Morar, Moidart and Ardnamurchan National Scenic Area

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Morar, Moidart and Ardnamurchan National Scenic Area
Glenuig Bay - geograph.org.uk - 616321.jpg
Glenuig Bay.
Morar Moidart and Ardnamurchan NSA.png
Location and extent of the Morar, Moidart and Ardnamurchan NSA.
Location Highland, Scotland
Coordinates 56°47′N 5°45′W / 56.78°N 05.75°W / 56.78; -05.75Coordinates: 56°47′N 5°45′W / 56.78°N 05.75°W / 56.78; -05.75
Area 369.6 km2 (142.7 sq mi)[1]
Established 1981
Governing body Scottish Natural Heritage

Morar, Moidart and Ardnamurchan is a national scenic area (NSA) covering the coastal scenery of three peninsulas in the western Highlands of Scotland: Ardnamurchan, Moidart and Morar.[2] It is one of 40 such areas in Scotland, which are defined so as to identify areas of exceptional scenery and to ensure its protection from inappropriate development by restricting certain forms of development.[3] The Morar, Moidart and Ardnamurchan NSA covers 36,956 ha in total, consisting of 17,220 ha of land with a further 19,736 ha being marine (i.e. below low tide).[1]

National scenic areas are primarily designated due to the scenic qualities of an area, however NSAs may well have other special qualities, for example related to culture, history, archaeology, geology or wildlife.[4] Areas with such qualities may be protected via other national and international designations that overlap with the NSA designation. Morar, Moidart and Ardnamurchan includes several Natura 2000 sites within the designated area of the NSA.[5]

Creation of the national scenic area

The Seven Men of Moidart

Following the Second World War, a committee, chaired by Sir Douglas Ramsay, was established to consider preservation of the landscape in Scotland. The report, published in 1945 proposed that five areas (Loch Lomond and the Trossachs, the Cairngorms, Glen Coe-Ben Nevis-Black Mount, Wester Ross and Glen Strathfarrar-Glen Affric-Glen Cannich) should receive a level of protection.[6] Accordingly, the government designated these areas as "national park direction areas", giving powers for planning decisions taken by local authorities to be reviewed by central government. Following a further review of landscape protection in 1978, additional areas, including the western parts of the Lochaber district, were identified as worthy of protection due to their landscape qualities. Accordingly, in 1981 the direction areas were replaced by the national scenic area designation, which were based on the 1978 recommendations and thus included the area entitled Morar, Moidart and Ardnamurchan.[7] The defined area remains as originally mapped in 1978, but was redesignated under new legislation in 2010.[8]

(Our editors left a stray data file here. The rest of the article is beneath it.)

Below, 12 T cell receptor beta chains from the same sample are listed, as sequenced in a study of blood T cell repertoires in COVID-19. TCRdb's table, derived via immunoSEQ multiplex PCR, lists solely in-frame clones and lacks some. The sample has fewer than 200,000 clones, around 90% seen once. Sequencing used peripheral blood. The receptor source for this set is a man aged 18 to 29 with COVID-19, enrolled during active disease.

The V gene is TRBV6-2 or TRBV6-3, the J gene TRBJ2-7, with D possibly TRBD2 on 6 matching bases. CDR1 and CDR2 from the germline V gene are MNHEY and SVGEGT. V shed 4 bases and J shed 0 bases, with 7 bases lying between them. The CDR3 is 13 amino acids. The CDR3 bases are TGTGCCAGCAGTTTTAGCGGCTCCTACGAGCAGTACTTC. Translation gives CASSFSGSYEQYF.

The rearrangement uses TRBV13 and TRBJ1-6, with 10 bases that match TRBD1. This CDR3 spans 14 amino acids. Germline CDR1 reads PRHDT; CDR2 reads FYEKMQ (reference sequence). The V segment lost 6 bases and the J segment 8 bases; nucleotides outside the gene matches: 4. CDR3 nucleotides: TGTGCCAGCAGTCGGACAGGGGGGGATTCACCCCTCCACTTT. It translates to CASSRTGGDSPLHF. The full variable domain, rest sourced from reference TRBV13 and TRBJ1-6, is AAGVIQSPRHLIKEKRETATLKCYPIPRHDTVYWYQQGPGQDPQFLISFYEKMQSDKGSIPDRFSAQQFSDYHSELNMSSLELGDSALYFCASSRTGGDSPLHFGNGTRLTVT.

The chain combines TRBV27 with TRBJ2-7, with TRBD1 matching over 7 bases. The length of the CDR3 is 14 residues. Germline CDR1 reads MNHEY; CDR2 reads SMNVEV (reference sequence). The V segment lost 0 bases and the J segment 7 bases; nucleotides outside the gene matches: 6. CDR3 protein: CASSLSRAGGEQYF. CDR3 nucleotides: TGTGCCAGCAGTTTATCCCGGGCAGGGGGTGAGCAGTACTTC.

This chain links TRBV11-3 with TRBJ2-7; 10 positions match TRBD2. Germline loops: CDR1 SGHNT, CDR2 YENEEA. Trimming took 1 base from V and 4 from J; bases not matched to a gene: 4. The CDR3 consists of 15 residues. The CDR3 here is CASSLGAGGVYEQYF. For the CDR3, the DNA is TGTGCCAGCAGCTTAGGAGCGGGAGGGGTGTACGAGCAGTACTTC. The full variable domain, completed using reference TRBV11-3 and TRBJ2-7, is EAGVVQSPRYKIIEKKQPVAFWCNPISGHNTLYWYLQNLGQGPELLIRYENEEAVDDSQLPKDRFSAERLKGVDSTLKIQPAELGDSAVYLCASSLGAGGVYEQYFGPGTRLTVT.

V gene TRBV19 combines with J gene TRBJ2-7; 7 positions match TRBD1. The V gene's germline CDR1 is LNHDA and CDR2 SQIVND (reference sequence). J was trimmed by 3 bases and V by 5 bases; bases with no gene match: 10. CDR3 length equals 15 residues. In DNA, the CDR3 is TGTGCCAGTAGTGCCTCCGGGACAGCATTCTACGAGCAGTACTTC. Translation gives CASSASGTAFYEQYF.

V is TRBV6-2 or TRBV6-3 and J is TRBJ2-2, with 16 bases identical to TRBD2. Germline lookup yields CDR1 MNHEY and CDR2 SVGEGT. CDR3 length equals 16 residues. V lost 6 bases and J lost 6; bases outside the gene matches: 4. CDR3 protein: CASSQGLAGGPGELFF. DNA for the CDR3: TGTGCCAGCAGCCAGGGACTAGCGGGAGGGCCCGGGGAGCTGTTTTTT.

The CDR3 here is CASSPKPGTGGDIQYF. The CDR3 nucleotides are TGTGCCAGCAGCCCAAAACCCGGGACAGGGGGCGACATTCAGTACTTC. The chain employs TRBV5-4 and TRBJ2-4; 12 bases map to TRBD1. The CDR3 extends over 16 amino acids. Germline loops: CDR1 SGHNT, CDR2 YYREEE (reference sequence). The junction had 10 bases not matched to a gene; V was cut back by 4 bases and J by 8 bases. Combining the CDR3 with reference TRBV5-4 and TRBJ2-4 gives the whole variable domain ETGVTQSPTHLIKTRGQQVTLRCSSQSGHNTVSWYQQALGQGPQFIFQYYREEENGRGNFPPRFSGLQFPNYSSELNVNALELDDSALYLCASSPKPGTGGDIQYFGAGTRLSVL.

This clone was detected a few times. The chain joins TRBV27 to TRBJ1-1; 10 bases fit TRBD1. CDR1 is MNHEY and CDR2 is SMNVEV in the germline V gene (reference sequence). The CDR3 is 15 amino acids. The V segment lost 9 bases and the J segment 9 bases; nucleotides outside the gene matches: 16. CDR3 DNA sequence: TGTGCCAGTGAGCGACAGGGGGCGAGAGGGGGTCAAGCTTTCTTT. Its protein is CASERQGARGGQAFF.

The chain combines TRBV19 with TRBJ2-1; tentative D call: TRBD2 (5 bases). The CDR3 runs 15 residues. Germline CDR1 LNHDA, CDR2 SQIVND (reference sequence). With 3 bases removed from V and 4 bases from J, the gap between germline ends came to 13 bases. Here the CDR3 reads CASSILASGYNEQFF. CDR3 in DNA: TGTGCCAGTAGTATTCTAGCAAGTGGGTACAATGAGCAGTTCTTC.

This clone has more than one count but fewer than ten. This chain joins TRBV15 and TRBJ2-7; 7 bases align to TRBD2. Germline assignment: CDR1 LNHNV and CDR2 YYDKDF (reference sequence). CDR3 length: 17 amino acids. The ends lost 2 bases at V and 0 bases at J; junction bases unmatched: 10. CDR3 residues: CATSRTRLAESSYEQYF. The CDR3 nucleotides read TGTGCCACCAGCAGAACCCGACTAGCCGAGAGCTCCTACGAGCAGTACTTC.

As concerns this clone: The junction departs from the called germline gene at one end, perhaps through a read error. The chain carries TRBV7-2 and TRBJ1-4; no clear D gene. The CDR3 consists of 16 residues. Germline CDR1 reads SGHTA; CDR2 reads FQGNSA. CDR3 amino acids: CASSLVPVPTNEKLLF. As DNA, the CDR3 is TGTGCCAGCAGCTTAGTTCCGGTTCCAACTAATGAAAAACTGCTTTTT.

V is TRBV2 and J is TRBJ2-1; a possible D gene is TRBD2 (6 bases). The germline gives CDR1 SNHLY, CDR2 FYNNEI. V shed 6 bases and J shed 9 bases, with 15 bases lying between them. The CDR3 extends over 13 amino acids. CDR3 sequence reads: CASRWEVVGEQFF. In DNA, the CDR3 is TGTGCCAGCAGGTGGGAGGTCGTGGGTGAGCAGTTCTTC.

Although the national scenic area designation provides a degree of additional protection via the planning process, there are no bodies equivalent to a national park authority,[9] and whilst local authorities (in this case Highland Council) can produce a management strategy for each one, only the three national scenic areas within Dumfries and Galloway have current management strategies.[10]

Landscape and scenery

Loch nan Uamh from below Polnish.

The original 1978 report that led to the area being designated as a national scenic area noted:

The area exhibits a coastal landscape of great diversity and interest, in places enhanced by the mountain background, although it is the coastal fringe that is considered to be outstanding. This coastal fringe is made up of four main subsidiary areas each with a character of its own, but complementing the others and all linked together by views of the enhancing offshore islands of the Small Isles.

— SNH (1978)[11]